Surrey’s South Asian temples send urgent public letter to Solicitor General for approval of transition to municipal police force

Surrey Mayor Doug McCallum with a marked Surrey Police cruiser. Photo by Jay Sharma of Mahi Photo Studio
Surrey Mayor Doug McCallum with a marked Surrey Police cruiser.
Photo by Jay Sharma of Mahi Photo Studio

THE executives of Surrey’s six largest Sikh gurdwaras and the largest Hindu mandir are issuing a call to Solicitor General Mike Farnworth, who is currently reviewing the City of Surrey’s roadmap to introducing a new local police force, for a timely approval for transition to a municipal police force.

All seven institutions, whose congregations collectively represent a significant percentage of the city’s 168,000 South Asian residents, have signed and publicly released correspondence to the minister requesting immediate action in allowing the plan to proceed.

The South Asian community has been particularly impacted by the growing violence across Surrey’s residential neighbourhoods, and is anxious for a change in the maintenance of public safety, according to Moninder Singh, President of Gurdwara Sahib Dasmesh Darbar.

“We are tired of waiting for real change in Surrey’s policing, which is why all of our executives have signed this letter to Mr. Farnworth,” said Singh. “The BC government must listen to the people who voted in favour of Surrey Mayor Doug McCallum’s proposal last October.”

In 2012, the BC government signed a 20-year renewal agreement with the R.C.M.P., which is a decision that was made without the input of residents in municipalities that currently rely on Canada’s national force to preserve public safety.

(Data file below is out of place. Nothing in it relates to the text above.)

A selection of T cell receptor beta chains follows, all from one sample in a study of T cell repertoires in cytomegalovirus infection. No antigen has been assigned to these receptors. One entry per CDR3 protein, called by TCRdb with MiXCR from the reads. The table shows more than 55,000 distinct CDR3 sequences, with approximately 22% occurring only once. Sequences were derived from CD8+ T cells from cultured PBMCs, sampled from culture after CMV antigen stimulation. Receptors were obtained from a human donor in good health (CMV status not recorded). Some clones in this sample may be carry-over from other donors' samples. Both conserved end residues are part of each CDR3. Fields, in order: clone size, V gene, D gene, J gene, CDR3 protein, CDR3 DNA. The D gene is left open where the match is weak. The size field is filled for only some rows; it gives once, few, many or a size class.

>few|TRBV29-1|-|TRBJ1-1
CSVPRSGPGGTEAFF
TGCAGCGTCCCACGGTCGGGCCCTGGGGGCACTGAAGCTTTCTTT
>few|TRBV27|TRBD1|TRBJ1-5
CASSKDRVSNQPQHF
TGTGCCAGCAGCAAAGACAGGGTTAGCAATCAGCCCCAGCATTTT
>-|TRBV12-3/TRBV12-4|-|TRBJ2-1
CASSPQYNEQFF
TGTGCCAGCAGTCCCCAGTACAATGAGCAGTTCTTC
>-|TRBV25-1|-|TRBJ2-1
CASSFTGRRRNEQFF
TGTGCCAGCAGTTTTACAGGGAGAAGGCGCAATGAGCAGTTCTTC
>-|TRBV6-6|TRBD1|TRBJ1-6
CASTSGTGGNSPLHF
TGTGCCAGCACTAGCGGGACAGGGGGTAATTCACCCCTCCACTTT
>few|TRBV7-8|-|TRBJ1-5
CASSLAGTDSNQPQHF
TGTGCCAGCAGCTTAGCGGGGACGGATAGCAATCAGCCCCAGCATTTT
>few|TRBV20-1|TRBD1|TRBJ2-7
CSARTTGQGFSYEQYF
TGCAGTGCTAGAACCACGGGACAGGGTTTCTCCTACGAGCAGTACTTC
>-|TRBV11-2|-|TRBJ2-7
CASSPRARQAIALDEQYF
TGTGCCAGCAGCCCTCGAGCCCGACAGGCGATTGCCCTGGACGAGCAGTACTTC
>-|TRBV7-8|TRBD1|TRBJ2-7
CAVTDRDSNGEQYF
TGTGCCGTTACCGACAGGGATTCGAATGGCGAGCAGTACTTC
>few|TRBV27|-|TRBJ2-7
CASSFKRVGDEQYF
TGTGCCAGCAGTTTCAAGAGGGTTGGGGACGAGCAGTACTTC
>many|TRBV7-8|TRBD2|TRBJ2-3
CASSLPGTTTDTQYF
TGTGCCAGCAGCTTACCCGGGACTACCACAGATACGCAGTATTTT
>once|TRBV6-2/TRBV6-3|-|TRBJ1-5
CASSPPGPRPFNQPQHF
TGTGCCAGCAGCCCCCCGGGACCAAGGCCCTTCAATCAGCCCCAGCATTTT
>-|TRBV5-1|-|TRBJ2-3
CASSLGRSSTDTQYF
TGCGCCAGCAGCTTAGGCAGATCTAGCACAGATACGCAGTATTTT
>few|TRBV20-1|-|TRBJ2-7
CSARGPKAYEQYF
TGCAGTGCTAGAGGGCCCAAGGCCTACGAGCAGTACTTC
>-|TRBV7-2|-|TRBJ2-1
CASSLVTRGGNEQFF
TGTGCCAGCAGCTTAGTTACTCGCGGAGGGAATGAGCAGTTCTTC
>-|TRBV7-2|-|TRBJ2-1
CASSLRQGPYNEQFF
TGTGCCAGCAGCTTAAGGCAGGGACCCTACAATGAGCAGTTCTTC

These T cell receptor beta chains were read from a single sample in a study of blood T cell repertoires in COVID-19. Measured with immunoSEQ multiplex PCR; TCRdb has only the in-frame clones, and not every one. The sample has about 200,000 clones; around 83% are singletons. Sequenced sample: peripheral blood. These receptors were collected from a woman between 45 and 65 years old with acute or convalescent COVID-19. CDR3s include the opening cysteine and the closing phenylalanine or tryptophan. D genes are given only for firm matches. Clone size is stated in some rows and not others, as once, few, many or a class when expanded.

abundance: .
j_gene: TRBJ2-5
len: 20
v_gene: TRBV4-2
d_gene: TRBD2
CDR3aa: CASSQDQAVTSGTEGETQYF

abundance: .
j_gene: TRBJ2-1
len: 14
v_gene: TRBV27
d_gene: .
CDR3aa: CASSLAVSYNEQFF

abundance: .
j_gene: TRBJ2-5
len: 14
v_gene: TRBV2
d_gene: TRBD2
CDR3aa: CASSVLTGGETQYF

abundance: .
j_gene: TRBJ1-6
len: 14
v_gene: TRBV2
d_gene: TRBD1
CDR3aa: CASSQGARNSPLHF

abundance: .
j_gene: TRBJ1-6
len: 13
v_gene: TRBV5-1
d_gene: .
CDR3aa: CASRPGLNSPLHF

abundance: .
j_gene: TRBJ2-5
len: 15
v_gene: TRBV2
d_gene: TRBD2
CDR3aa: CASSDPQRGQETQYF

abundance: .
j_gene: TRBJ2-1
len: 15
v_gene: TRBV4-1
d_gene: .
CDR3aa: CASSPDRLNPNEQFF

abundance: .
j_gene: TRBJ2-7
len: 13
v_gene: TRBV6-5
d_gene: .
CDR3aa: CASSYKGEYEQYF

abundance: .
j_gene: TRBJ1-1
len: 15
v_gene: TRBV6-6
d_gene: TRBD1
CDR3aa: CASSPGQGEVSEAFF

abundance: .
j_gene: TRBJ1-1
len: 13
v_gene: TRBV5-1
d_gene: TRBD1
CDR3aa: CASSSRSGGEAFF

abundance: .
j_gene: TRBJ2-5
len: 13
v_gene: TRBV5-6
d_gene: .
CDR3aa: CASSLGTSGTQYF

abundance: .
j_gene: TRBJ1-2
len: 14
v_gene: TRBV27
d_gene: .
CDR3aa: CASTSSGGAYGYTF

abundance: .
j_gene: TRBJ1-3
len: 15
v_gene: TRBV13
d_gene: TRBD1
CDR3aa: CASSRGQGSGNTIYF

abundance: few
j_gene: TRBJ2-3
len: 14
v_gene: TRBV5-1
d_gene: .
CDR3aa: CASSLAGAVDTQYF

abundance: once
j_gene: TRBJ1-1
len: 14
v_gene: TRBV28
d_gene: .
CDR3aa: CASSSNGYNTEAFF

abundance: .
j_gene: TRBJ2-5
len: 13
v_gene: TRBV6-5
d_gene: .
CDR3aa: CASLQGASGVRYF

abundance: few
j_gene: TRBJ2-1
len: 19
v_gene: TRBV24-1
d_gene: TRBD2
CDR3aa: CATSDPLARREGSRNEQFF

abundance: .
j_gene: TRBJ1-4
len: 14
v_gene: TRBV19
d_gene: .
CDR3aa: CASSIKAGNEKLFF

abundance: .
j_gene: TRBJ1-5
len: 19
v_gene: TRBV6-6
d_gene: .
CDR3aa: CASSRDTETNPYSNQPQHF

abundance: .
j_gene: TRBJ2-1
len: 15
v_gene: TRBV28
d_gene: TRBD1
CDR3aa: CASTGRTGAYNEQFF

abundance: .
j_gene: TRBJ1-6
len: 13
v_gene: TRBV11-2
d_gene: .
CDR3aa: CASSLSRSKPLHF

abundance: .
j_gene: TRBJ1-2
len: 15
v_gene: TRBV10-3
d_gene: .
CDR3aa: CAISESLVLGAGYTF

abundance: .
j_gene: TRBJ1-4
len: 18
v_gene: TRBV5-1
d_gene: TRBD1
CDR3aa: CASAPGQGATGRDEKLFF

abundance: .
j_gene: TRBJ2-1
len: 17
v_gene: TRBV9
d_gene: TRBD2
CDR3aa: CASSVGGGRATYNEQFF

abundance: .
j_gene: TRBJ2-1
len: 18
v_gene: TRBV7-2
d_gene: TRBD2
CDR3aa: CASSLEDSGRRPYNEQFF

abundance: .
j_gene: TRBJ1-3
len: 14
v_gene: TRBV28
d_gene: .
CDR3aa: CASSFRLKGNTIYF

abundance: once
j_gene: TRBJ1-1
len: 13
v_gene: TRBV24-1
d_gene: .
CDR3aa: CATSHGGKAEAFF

The palpable anger that this deal caused was reflected in the overwhelming support for the Safe Surrey Coalition, which ran on a three-pillar policy platform that pledged an end to the RCMP’s presence in the City of Surrey, the press release points out.

The unity that all temples are expressing in this call to the Solicitor General cannot be underestimated, notes Satish Kumar, President of the Laxmi Narayan Temple.

“I have never seen such collective support for any policy at the municipal level like I have with this transition plan to a local police force,” says Kumar. “The people have spoken loud and clear, and the only thing that is standing in the way of progress at the moment is the BC government’s review.”

The City of Surrey’s transition plan was presented to the provincial government last month, with Farnworth giving no indication of a time frame for approval other than stating he “won’t make a snap decision.”

The letter bluntly states: “We intend to loudly make our voice heard with our Surrey Members of the Legislative Assembly in the coming weeks and months. Further, the path that is taken by your government with regards to this transition will have significant impact on how our communities vote in the next provincial election.”

It was signed by:

• Moninder Singh, President, Gurdwara Sahib Dasmesh Darbar

• Hardeep Singh Nijjar, President, Guru Nanak Sikh Gurdwara

• Balvinder Singh, President, Gurdwara Amrit Parkash

• Amarjit S. Sangha, President, Darbar Sri Guru Granth Sahib Ji

• Narinder S. Walia, President, Gurdwara Dukh Nivaran Sahib

  • Satish Kumar, President of the Laxmi Narayan Temple

• Paramjeet Singh, President, Gurudwara Guru Teg Bahadur Sahib